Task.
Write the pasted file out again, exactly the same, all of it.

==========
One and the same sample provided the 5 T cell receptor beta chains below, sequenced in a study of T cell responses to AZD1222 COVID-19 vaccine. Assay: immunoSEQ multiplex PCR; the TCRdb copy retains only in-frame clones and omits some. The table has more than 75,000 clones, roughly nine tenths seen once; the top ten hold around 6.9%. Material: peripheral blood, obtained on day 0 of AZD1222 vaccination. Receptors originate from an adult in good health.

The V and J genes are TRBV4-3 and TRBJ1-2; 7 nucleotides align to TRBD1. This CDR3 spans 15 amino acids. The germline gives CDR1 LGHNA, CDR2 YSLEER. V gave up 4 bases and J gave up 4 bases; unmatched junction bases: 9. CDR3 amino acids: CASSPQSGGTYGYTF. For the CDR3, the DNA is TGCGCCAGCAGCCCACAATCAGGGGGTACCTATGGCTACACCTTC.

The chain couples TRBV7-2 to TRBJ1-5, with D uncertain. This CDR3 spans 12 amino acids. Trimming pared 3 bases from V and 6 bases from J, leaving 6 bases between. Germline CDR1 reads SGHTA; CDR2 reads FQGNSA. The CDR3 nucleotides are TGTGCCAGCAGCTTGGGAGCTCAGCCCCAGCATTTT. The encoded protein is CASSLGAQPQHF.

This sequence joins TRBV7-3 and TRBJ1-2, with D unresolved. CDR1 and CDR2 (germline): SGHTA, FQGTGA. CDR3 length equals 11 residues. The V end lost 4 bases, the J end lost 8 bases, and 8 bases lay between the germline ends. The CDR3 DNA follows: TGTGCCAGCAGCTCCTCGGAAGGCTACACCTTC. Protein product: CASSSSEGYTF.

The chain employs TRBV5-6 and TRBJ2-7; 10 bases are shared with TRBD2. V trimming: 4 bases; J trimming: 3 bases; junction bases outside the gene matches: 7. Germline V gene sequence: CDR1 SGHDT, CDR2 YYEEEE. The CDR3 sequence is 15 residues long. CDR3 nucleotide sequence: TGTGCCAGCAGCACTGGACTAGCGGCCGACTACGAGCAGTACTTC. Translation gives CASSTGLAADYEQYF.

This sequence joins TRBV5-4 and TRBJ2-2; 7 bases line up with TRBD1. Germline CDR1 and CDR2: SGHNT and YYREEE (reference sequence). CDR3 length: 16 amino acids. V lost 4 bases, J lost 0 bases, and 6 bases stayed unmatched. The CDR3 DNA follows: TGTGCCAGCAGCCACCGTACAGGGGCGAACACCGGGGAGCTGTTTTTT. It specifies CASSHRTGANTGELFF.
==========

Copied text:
One and the same sample provided the 5 T cell receptor beta chains below, sequenced in a study of T cell responses to AZD1222 COVID-19 vaccine. Assay: immunoSEQ multiplex PCR; the TCRdb copy retains only in-frame clones and omits some. The table has more than 75,000 clones, roughly nine tenths seen once; the top ten hold around 6.9%. Material: peripheral blood, obtained on day 0 of AZD1222 vaccination. Receptors originate from an adult in good health.

The V and J genes are TRBV4-3 and TRBJ1-2; 7 nucleotides align to TRBD1. This CDR3 spans 15 amino acids. The germline gives CDR1 LGHNA, CDR2 YSLEER. V gave up 4 bases and J gave up 4 bases; unmatched junction bases: 9. CDR3 amino acids: CASSPQSGGTYGYTF. For the CDR3, the DNA is TGCGCCAGCAGCCCACAATCAGGGGGTACCTATGGCTACACCTTC.

The chain couples TRBV7-2 to TRBJ1-5, with D uncertain. This CDR3 spans 12 amino acids. Trimming pared 3 bases from V and 6 bases from J, leaving 6 bases between. Germline CDR1 reads SGHTA; CDR2 reads FQGNSA. The CDR3 nucleotides are TGTGCCAGCAGCTTGGGAGCTCAGCCCCAGCATTTT. The encoded protein is CASSLGAQPQHF.

This sequence joins TRBV7-3 and TRBJ1-2, with D unresolved. CDR1 and CDR2 (germline): SGHTA, FQGTGA. CDR3 length equals 11 residues. The V end lost 4 bases, the J end lost 8 bases, and 8 bases lay between the germline ends. The CDR3 DNA follows: TGTGCCAGCAGCTCCTCGGAAGGCTACACCTTC. Protein product: CASSSSEGYTF.

The chain employs TRBV5-6 and TRBJ2-7; 10 bases are shared with TRBD2. V trimming: 4 bases; J trimming: 3 bases; junction bases outside the gene matches: 7. Germline V gene sequence: CDR1 SGHDT, CDR2 YYEEEE. The CDR3 sequence is 15 residues long. CDR3 nucleotide sequence: TGTGCCAGCAGCACTGGACTAGCGGCCGACTACGAGCAGTACTTC. Translation gives CASSTGLAADYEQYF.

This sequence joins TRBV5-4 and TRBJ2-2; 7 bases line up with TRBD1. Germline CDR1 and CDR2: SGHNT and YYREEE (reference sequence). CDR3 length: 16 amino acids. V lost 4 bases, J lost 0 bases, and 6 bases stayed unmatched. The CDR3 DNA follows: TGTGCCAGCAGCCACCGTACAGGGGCGAACACCGGGGAGCTGTTTTTT. It specifies CASSHRTGANTGELFF.